I’m sorry. I can only make a Napa cabbage salad with peanuts and cilantro but so appealing to a sweaty male who has just sprinted over a mile, done 60 pull-ups, and swung a heavy kettle bell 100 times, and then mowed the grass uphill using a reel mower (you know, the old school, thip-thip-thip-I-can-actually-hear-myself-think-while-mowing kind) and then traipsed into the house wondering what’s for dinner.
Sometimes, you just gotta reach into the back of the freezer and pull out those chicken drumsticks and get a little fry action on.
(And video taping yourself making fried chicken is considered normal in our world, too. Demanding that said sweaty male do the filming, however, is optional.)
In case you couldn’t read the text of the breading mixture or are in a place where you can’t listen to the audio of the video, here’s a recap:
Buttermilk Oven-Baked Fried Chicken
1. Soak the chicken (e.g., drumsticks) in buttermilk and let sit in the fridge at least 1 hour.
2. For the breading station, you’ll generously dip your buttermilk-soaked chicken pieces in spiced flour mixture, buttermilk, spiced flour mixture again. Spiced flour mixture = 1.5 cups all-purpose flour, 1 teaspoon salt, 1/2 teaspoon pepper, 1/2 teaspoon garlic powder, 1/2 teaspoon paprika.
3. Heat suitable frying oil in cast iron skillet with tall sides (I used safflower oil). When a piece of the breading mixture bubbles and rises to the top in the oil, it’s probably ready. Fry chicken in oil about 4 minutes per side. DON’T fill your pan with oil more than halfway up the sides of the pan and DON’T overcrowd the pan and DON’T walk away–it’s hot oil, for goodness sake. (But DO allow oil to come back up to temperature between fry batches).
4. Transfer fried chicken to 350F oven for 30-40 minutes longer, depending on size and type of chicken pieces. Don’t worry about it drying out. Remember the buttermilk you soaked the chicken in? Yeah, that makes it tender. And the fried crust keeps all the juices inside and happy.
Letting the chicken finish baking in the oven means that this chicken isn’t deep-fried, but a lot of people seem to like that–it feels lighter, healthier somehow, but still has that irresistible crunchy crust. Plus it gives you plenty of time to make the cabbage salad you had originally planned to make.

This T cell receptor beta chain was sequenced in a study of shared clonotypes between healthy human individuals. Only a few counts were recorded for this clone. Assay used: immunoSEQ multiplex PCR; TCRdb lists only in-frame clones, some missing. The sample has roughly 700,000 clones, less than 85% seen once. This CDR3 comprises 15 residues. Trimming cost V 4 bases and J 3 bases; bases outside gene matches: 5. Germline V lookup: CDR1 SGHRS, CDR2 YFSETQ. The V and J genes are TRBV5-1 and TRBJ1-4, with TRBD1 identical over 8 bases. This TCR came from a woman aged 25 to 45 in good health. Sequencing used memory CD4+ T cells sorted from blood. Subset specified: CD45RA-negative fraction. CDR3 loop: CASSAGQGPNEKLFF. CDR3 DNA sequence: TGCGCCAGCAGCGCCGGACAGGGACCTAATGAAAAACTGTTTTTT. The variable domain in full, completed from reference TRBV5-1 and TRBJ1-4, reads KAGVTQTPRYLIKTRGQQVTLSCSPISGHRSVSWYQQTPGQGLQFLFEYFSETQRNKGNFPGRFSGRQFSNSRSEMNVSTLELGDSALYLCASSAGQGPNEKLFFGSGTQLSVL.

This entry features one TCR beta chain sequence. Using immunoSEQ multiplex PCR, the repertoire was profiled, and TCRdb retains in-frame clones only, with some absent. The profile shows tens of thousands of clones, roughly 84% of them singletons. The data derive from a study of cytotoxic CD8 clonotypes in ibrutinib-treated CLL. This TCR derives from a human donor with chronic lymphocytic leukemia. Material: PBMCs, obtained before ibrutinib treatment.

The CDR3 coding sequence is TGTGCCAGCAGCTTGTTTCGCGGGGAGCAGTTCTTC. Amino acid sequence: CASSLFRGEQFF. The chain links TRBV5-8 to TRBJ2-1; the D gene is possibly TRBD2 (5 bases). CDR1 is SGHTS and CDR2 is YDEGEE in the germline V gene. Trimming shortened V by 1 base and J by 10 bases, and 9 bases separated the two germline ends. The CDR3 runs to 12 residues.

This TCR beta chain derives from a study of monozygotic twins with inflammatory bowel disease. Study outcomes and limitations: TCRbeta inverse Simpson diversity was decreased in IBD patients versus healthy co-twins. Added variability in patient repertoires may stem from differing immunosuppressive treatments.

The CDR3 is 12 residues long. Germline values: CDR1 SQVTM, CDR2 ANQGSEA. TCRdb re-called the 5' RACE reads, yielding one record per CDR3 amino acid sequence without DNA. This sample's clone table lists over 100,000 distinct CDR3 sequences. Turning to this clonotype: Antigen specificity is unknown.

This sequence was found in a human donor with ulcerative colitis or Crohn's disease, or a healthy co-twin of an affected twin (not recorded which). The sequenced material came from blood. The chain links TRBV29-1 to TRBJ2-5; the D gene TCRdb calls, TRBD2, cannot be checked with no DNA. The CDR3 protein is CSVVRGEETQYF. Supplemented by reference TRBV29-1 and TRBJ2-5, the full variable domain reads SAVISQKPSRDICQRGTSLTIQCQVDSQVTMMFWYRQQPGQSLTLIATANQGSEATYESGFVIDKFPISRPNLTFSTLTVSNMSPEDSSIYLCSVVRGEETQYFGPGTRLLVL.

Napa Cabbage Salad with Peanuts and Cilantro (adapted from Local Flavors by Deborah Madison)
– 1/4 head Napa cabbage, chopped fine
– large handful of leaf lettuce, chopped
– 1-2 green onions (or large spring onions), sliced thinly
– 1 carrot, grated or peeled into strips with vegetable peeler
– handful of cilantro, chopped
– 5-7 fresh mint leaves, chopped
– large handful thai basil, chopped (or substitute regular basil)
1. Sharpen your knife and use your biggest cutting board to chop everything up. Don’t worry about cleaning off the board every time you switch ingredients–it’s all going in the same place. You could even go a little crazy and make a whole chopped salad, chopping everything up together.
– 1/2 a jalapeno chile, seeded and finely diced
– 2 tablespoons brown rice vinegar
– 1/2 teaspoon sugar
– pinch of salt
– 2 tablespoons roasted peanut oil (could probably also substitute regular peanut oil or even sesame oil)
2. This is your dressing. Whisk it together in a separate bowl.
3. Pour the dressing over your chopped veggies and toss together so everything is coated in the dressing. Add a big handful of roasted peanuts (chopped, if you wish) and toss about just before serving.
The salad is nice and crunchy and only slightly peanutty–definitely a fresh take on the traditional coleslaw. Oh, and when pieces of the chicken crust fall off into the salad, you’ve got an extra little crunch in there… All in all, it’s a very nice pairing.
And very satisfactory to my hungry, meat-craving man.
This is really not a very complicated meal to make. Maybe it’ll be a good weekend project for you? Have you ever made oven-baked/fried chicken? What would you have served sweaty man if you knew he’d need a little meat with his cabbage salad? Leave a comment to let us know.
(oh, and in case you hadn’t figured out by now, the sweaty male I so affectionately refer to in this post = Alex)